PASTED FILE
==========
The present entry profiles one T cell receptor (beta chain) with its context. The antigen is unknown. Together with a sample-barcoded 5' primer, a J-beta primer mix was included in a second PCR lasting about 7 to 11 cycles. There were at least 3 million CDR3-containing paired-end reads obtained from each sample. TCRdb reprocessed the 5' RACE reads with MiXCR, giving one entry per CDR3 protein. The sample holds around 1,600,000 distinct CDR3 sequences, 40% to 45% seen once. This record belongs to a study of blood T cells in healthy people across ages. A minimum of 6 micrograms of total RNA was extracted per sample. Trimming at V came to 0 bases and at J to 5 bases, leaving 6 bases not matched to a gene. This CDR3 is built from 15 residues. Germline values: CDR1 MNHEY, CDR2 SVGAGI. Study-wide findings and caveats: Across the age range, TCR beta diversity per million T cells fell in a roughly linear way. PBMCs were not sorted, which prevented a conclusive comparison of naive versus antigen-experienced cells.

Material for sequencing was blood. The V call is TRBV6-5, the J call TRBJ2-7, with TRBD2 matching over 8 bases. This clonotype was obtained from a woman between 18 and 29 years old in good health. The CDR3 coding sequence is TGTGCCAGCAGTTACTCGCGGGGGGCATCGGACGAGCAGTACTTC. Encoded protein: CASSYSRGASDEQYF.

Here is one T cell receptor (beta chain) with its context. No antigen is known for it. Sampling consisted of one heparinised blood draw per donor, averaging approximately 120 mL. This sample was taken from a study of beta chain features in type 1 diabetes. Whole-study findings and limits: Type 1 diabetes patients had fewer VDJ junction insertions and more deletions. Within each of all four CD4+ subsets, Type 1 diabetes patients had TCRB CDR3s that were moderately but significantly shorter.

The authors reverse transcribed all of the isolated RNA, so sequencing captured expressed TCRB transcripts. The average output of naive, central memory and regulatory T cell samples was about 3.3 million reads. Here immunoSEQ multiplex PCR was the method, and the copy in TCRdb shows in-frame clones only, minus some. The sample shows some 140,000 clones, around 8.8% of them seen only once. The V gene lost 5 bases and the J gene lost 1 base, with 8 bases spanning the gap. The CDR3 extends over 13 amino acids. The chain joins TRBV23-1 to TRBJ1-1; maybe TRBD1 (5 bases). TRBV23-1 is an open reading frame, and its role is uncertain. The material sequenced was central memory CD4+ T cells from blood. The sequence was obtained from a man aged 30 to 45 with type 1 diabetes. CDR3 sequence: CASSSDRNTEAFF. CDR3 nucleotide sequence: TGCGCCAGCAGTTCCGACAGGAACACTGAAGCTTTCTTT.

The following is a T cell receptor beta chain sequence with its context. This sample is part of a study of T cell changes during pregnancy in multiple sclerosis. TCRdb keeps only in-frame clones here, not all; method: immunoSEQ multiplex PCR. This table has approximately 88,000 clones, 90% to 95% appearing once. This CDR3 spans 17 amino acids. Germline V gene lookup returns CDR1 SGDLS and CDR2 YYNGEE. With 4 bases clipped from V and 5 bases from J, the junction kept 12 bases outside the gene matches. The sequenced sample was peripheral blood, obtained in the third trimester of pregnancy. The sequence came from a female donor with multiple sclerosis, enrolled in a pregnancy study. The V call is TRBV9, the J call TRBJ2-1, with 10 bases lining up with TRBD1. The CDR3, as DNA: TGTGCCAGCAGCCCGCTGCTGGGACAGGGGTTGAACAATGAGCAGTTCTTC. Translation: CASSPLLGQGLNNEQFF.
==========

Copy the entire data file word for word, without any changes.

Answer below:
The present entry profiles one T cell receptor (beta chain) with its context. The antigen is unknown. Together with a sample-barcoded 5' primer, a J-beta primer mix was included in a second PCR lasting about 7 to 11 cycles. There were at least 3 million CDR3-containing paired-end reads obtained from each sample. TCRdb reprocessed the 5' RACE reads with MiXCR, giving one entry per CDR3 protein. The sample holds around 1,600,000 distinct CDR3 sequences, 40% to 45% seen once. This record belongs to a study of blood T cells in healthy people across ages. A minimum of 6 micrograms of total RNA was extracted per sample. Trimming at V came to 0 bases and at J to 5 bases, leaving 6 bases not matched to a gene. This CDR3 is built from 15 residues. Germline values: CDR1 MNHEY, CDR2 SVGAGI. Study-wide findings and caveats: Across the age range, TCR beta diversity per million T cells fell in a roughly linear way. PBMCs were not sorted, which prevented a conclusive comparison of naive versus antigen-experienced cells.

Material for sequencing was blood. The V call is TRBV6-5, the J call TRBJ2-7, with TRBD2 matching over 8 bases. This clonotype was obtained from a woman between 18 and 29 years old in good health. The CDR3 coding sequence is TGTGCCAGCAGTTACTCGCGGGGGGCATCGGACGAGCAGTACTTC. Encoded protein: CASSYSRGASDEQYF.

Here is one T cell receptor (beta chain) with its context. No antigen is known for it. Sampling consisted of one heparinised blood draw per donor, averaging approximately 120 mL. This sample was taken from a study of beta chain features in type 1 diabetes. Whole-study findings and limits: Type 1 diabetes patients had fewer VDJ junction insertions and more deletions. Within each of all four CD4+ subsets, Type 1 diabetes patients had TCRB CDR3s that were moderately but significantly shorter.

The authors reverse transcribed all of the isolated RNA, so sequencing captured expressed TCRB transcripts. The average output of naive, central memory and regulatory T cell samples was about 3.3 million reads. Here immunoSEQ multiplex PCR was the method, and the copy in TCRdb shows in-frame clones only, minus some. The sample shows some 140,000 clones, around 8.8% of them seen only once. The V gene lost 5 bases and the J gene lost 1 base, with 8 bases spanning the gap. The CDR3 extends over 13 amino acids. The chain joins TRBV23-1 to TRBJ1-1; maybe TRBD1 (5 bases). TRBV23-1 is an open reading frame, and its role is uncertain. The material sequenced was central memory CD4+ T cells from blood. The sequence was obtained from a man aged 30 to 45 with type 1 diabetes. CDR3 sequence: CASSSDRNTEAFF. CDR3 nucleotide sequence: TGCGCCAGCAGTTCCGACAGGAACACTGAAGCTTTCTTT.

The following is a T cell receptor beta chain sequence with its context. This sample is part of a study of T cell changes during pregnancy in multiple sclerosis. TCRdb keeps only in-frame clones here, not all; method: immunoSEQ multiplex PCR. This table has approximately 88,000 clones, 90% to 95% appearing once. This CDR3 spans 17 amino acids. Germline V gene lookup returns CDR1 SGDLS and CDR2 YYNGEE. With 4 bases clipped from V and 5 bases from J, the junction kept 12 bases outside the gene matches. The sequenced sample was peripheral blood, obtained in the third trimester of pregnancy. The sequence came from a female donor with multiple sclerosis, enrolled in a pregnancy study. The V call is TRBV9, the J call TRBJ2-1, with 10 bases lining up with TRBD1. The CDR3, as DNA: TGTGCCAGCAGCCCGCTGCTGGGACAGGGGTTGAACAATGAGCAGTTCTTC. Translation: CASSPLLGQGLNNEQFF.